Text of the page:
Gospel Adventist Ministries

"For I resolved to know nothing while I was with you except Jesus Christ and him crucified." ~ 1 Cor 2:2

Category: Biblical Interpretation (Page 1 of 3)

Doctrinal Unity within the Seventh-day Adventist Church

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Over the past few days I have been meditating on what it means to be a Seventh-day Adventist. It is obvious to say that being a member of the church means one is willing to support the official teachings of the church as documented in the Statement of Beliefs.

However, while the church pushes for doctrinal unity, it is important to note that unity is not uniformity. The church still allows for diversity of thought and disagreement. One group wants to emphasize the holiness and justice of God, while another group wants to emphasize God’s love and forgiveness. The problem we face is that liberty can lead to license for some groups who disregard the official church doctrine at any cost.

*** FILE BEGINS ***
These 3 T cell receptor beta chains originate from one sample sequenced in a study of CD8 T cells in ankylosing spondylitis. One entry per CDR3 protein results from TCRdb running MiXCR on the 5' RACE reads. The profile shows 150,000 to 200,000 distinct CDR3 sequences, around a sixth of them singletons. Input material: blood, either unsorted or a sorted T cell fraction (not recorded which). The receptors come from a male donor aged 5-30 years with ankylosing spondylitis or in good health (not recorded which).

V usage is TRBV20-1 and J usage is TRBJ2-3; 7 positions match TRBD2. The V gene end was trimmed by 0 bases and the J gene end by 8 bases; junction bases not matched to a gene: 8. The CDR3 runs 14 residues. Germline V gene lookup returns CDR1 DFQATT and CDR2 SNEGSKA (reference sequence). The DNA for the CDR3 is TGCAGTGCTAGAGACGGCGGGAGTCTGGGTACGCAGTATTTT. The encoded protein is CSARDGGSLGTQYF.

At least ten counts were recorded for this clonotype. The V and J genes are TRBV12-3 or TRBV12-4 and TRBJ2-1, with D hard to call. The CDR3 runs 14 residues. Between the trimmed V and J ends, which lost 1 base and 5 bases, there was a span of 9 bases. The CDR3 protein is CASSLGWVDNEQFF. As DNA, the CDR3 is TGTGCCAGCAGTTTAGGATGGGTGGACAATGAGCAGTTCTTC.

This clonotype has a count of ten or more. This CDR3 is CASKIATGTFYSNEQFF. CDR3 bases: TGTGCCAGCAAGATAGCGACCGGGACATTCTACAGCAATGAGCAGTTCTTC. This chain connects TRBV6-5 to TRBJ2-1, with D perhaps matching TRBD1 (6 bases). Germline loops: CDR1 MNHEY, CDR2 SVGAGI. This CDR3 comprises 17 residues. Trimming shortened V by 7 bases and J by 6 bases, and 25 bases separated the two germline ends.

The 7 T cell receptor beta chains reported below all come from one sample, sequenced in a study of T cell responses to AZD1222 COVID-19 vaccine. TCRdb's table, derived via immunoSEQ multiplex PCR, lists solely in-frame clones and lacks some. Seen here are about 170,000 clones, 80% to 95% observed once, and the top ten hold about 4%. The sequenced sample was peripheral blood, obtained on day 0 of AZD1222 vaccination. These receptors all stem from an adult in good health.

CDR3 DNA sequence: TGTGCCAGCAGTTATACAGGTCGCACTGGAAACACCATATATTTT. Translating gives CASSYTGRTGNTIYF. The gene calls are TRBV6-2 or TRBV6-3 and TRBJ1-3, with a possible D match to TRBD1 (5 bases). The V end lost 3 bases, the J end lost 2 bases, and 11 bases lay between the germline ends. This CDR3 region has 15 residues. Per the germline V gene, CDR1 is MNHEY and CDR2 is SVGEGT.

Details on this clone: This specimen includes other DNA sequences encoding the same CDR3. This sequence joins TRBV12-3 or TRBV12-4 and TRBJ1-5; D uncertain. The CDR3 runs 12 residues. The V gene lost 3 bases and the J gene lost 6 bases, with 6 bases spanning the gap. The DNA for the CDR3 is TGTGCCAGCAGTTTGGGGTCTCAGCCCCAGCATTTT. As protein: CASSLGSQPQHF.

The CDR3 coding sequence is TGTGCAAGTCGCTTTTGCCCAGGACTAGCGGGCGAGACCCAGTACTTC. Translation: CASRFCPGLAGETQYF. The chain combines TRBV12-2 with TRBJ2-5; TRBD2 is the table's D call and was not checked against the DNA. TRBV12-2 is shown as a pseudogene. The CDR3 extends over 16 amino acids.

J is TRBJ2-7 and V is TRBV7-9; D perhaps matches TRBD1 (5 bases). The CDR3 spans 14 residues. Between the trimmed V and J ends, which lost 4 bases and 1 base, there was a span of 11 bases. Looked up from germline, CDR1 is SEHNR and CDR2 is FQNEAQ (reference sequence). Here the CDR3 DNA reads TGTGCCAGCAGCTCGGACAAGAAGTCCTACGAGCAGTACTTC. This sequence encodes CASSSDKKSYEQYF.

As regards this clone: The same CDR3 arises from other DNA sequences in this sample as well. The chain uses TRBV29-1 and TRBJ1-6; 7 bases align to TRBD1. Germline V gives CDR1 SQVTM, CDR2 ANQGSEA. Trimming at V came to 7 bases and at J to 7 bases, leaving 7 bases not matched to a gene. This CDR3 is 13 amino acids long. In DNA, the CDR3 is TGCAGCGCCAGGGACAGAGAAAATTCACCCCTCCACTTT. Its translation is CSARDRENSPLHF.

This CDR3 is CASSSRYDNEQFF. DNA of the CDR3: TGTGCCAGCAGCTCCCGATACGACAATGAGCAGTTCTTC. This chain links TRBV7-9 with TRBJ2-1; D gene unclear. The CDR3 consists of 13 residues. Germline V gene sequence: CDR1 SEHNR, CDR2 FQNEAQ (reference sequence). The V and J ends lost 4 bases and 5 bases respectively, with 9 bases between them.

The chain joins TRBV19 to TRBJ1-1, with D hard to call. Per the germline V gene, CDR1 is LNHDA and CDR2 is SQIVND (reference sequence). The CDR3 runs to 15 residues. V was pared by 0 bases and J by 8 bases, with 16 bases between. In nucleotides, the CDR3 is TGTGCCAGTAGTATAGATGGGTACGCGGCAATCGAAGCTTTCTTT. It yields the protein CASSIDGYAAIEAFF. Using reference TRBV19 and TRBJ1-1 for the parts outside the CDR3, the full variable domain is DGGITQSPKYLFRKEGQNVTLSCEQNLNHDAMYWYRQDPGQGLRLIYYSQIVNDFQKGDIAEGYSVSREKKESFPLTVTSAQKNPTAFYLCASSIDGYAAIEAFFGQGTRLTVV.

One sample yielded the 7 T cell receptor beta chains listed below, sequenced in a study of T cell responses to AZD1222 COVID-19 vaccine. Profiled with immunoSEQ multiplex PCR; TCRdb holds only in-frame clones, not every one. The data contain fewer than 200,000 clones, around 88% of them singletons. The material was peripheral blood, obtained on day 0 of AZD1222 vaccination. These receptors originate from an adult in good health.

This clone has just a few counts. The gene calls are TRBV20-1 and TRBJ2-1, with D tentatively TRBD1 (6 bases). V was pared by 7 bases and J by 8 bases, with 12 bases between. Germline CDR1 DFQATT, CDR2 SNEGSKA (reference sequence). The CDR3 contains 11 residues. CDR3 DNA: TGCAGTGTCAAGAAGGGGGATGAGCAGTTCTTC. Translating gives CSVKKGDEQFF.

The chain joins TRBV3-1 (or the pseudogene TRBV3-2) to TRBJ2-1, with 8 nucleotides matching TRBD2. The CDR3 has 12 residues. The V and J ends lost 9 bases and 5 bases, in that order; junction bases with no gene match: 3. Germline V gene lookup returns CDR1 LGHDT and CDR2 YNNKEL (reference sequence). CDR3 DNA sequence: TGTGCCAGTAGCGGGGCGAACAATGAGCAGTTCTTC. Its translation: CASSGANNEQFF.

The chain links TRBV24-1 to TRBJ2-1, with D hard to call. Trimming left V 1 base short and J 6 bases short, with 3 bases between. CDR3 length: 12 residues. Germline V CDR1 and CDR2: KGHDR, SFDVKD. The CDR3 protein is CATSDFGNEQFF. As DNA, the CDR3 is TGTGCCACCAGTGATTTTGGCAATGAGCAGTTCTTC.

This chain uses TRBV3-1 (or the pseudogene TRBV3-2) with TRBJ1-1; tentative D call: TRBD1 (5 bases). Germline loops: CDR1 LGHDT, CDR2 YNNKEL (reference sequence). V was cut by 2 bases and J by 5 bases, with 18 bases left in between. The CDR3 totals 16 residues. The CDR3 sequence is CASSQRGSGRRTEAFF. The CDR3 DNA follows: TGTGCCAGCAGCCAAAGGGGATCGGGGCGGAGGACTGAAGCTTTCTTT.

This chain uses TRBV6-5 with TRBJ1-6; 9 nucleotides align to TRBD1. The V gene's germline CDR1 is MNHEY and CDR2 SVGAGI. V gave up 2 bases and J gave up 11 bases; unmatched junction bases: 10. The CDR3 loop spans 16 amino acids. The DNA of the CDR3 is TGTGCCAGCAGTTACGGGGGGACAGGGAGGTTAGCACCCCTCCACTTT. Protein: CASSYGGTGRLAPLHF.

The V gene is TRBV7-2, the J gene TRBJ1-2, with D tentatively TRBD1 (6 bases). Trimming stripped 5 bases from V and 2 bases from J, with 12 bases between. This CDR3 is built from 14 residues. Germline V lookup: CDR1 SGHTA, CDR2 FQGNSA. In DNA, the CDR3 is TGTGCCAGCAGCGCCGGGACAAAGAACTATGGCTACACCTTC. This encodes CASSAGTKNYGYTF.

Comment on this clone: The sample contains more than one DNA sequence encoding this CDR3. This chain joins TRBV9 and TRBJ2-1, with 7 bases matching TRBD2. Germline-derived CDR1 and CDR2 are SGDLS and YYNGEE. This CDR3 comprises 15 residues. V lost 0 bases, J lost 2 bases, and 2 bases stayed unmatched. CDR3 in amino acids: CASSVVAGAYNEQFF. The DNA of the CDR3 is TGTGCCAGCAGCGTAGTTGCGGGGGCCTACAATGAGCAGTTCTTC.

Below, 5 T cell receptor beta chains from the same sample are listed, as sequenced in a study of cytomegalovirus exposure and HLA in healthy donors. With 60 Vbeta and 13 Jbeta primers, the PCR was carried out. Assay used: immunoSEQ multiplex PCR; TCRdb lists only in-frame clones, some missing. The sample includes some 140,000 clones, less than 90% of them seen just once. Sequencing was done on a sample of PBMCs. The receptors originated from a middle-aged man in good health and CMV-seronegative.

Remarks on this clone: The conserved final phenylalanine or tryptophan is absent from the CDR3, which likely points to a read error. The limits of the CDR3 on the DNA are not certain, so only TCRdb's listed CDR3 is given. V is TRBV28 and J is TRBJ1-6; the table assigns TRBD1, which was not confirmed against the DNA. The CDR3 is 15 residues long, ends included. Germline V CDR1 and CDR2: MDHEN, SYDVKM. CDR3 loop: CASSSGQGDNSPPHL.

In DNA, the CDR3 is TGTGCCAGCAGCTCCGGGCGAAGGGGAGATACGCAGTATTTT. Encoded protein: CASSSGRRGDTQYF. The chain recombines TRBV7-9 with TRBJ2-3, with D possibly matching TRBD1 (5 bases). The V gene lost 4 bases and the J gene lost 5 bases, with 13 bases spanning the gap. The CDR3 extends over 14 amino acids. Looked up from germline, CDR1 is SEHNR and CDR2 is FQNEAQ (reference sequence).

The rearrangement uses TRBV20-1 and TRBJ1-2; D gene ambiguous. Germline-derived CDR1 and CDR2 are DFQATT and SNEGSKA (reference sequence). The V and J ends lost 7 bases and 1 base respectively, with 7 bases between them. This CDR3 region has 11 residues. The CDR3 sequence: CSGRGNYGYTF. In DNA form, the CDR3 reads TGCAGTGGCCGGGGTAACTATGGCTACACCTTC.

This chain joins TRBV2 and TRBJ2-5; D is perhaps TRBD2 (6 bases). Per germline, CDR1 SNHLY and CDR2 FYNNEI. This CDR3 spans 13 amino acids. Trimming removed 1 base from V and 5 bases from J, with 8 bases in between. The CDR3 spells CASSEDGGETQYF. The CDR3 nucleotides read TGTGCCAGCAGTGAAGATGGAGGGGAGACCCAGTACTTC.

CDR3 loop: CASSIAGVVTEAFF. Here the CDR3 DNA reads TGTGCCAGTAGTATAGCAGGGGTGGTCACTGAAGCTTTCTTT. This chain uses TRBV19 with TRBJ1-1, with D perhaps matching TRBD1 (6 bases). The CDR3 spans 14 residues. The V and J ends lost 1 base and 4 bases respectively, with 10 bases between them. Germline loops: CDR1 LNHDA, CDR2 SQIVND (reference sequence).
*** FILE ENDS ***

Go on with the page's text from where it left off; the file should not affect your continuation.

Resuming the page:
The real danger within the church is when doctrinal truth is stretched to extremes and fervor becomes fanaticism. Too much of a good thing is extremely bad. This is why I have always supported a balanced approach that seeks to avoid extremes.

“Do not be overly righteous,
Nor be overly wise:
Why should you destroy yourself?
Do not be overly wicked,
Nor be foolish:
Why should you die before your time?”
Ecclesiastes 7:16-17,NKJV

Should the church focus on God’s justice or His mercy? It would be a mistake to make this an either/or problem. The truth is we need to emphasis both in a way that fully explains the character of God.

This balance is found at the cross where God satisfied the justice of the law by pouring out his punishment for sin on Jesus. God did this so He can have mercy on us sinful and fallible human beings. If God could have changed His law then there would be no need for the cross, but if God was not loving then He would have destroyed us all at the beginning.

We do not worship only a God of holiness, or only a God of love, but we worship a God of Holy Love. This should be our balance and our emphasis when it comes to expressing the character of God.